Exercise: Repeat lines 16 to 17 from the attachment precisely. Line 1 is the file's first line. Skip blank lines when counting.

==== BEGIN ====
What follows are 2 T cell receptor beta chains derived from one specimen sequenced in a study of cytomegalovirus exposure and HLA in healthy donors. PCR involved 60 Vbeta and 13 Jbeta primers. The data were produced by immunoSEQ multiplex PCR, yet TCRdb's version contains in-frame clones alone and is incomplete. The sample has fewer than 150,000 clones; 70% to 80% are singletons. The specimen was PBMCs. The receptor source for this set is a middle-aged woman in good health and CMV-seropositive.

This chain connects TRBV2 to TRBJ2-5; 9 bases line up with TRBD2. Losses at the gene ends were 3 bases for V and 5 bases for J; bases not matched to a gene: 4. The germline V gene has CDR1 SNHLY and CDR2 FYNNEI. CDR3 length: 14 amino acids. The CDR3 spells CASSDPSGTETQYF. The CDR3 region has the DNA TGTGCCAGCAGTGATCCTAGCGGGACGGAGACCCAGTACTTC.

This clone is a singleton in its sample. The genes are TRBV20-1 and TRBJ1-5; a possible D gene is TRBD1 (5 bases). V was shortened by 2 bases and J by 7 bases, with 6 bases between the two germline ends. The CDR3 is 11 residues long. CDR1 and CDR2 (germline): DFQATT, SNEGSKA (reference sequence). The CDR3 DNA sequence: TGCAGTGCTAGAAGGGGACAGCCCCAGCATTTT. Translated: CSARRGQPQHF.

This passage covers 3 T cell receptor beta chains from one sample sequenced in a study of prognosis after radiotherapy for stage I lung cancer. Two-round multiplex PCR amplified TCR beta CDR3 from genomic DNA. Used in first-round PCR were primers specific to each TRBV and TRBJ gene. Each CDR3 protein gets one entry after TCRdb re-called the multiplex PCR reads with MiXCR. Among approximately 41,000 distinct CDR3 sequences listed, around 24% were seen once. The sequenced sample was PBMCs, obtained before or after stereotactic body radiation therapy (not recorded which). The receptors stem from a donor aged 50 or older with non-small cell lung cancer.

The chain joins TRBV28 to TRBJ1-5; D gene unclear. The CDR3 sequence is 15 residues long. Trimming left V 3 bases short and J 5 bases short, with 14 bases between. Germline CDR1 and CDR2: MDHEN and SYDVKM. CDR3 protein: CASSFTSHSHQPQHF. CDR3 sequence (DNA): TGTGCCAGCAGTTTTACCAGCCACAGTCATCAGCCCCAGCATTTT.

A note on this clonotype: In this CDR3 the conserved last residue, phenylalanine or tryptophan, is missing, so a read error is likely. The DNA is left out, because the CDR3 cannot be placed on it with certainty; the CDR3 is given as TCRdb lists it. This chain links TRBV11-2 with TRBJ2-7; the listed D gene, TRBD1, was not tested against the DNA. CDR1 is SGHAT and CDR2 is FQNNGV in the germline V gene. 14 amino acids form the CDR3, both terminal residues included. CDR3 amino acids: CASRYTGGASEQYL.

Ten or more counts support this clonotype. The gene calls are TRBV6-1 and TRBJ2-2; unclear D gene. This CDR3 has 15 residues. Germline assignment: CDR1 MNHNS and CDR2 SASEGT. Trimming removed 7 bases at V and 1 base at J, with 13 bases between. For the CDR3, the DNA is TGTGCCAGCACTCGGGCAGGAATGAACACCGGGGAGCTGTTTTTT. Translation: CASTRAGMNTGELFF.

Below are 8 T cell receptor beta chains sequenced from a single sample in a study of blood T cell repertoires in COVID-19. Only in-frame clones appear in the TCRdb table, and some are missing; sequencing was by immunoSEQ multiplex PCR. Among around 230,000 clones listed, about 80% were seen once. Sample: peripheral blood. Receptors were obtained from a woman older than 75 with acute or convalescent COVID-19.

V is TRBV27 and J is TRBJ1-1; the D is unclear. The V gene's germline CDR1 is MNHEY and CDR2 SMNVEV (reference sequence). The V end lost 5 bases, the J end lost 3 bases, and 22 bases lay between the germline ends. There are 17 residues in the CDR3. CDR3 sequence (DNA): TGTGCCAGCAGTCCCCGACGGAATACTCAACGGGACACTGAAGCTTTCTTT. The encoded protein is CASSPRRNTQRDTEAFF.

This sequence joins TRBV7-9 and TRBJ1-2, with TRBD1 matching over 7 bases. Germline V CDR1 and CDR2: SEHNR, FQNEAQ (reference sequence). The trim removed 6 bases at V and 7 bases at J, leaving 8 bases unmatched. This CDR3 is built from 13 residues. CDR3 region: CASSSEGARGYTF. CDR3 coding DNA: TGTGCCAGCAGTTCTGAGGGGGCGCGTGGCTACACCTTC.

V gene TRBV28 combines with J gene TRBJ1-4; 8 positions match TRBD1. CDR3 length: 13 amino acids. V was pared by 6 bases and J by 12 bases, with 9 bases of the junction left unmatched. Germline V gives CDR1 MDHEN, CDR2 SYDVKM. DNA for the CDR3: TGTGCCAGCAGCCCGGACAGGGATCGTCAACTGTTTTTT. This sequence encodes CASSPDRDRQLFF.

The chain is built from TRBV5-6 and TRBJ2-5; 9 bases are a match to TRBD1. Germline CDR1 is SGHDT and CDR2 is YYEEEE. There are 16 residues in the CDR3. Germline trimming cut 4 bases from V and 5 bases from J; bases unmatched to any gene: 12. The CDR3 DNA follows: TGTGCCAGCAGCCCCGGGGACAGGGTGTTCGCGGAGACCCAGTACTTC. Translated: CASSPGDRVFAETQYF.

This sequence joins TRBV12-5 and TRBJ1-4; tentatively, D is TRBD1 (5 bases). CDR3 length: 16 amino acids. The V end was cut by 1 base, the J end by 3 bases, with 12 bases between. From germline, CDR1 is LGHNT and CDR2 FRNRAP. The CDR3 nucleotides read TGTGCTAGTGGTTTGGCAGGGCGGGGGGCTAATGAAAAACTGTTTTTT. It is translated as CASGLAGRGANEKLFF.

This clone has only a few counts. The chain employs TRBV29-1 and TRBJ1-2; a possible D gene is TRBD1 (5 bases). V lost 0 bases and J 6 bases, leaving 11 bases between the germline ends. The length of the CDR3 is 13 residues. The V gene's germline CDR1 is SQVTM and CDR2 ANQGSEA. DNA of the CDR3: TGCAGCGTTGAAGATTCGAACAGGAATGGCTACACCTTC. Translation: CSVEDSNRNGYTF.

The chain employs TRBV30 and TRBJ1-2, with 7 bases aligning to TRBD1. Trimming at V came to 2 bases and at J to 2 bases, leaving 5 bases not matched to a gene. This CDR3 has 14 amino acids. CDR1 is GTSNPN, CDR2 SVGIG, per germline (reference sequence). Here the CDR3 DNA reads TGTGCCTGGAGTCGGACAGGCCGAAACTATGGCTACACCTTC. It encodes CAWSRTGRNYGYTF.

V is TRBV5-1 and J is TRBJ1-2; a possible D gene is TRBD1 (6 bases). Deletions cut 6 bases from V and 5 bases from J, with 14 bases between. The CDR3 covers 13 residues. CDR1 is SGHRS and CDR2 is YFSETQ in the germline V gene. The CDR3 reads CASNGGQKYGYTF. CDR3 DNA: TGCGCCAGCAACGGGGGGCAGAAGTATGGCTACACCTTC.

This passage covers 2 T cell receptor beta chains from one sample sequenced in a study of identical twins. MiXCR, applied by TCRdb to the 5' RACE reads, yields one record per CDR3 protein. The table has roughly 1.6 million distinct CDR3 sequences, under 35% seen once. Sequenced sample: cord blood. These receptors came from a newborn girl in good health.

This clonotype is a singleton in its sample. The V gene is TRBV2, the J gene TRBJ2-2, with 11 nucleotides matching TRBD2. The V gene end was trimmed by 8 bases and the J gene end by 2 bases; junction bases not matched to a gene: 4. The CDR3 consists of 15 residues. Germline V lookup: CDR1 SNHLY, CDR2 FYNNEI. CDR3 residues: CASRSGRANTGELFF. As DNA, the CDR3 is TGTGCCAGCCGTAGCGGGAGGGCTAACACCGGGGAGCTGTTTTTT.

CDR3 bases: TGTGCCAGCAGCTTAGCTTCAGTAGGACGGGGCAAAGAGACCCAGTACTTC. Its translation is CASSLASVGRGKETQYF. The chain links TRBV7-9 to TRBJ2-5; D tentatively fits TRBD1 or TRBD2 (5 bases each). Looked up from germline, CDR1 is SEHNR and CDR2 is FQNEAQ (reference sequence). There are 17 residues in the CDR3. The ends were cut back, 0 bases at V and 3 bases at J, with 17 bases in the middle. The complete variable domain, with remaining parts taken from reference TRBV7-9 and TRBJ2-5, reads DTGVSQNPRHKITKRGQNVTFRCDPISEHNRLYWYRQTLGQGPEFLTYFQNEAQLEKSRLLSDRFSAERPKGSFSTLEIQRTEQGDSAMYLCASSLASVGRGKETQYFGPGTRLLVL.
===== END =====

V is TRBV5-1 and J is TRBJ1-2; a possible D gene is TRBD1 (6 bases). Deletions cut 6 bases from V and 5 bases from J, with 14 bases between. The CDR3 covers 13 residues. CDR1 is SGHRS and CDR2 is YFSETQ in the germline V gene. The CDR3 reads CASNGGQKYGYTF. CDR3 DNA: TGCGCCAGCAACGGGGGGCAGAAGTATGGCTACACCTTC.

This passage covers 2 T cell receptor beta chains from one sample sequenced in a study of identical twins. MiXCR, applied by TCRdb to the 5' RACE reads, yields one record per CDR3 protein. The table has roughly 1.6 million distinct CDR3 sequences, under 35% seen once. Sequenced sample: cord blood. These receptors came from a newborn girl in good health.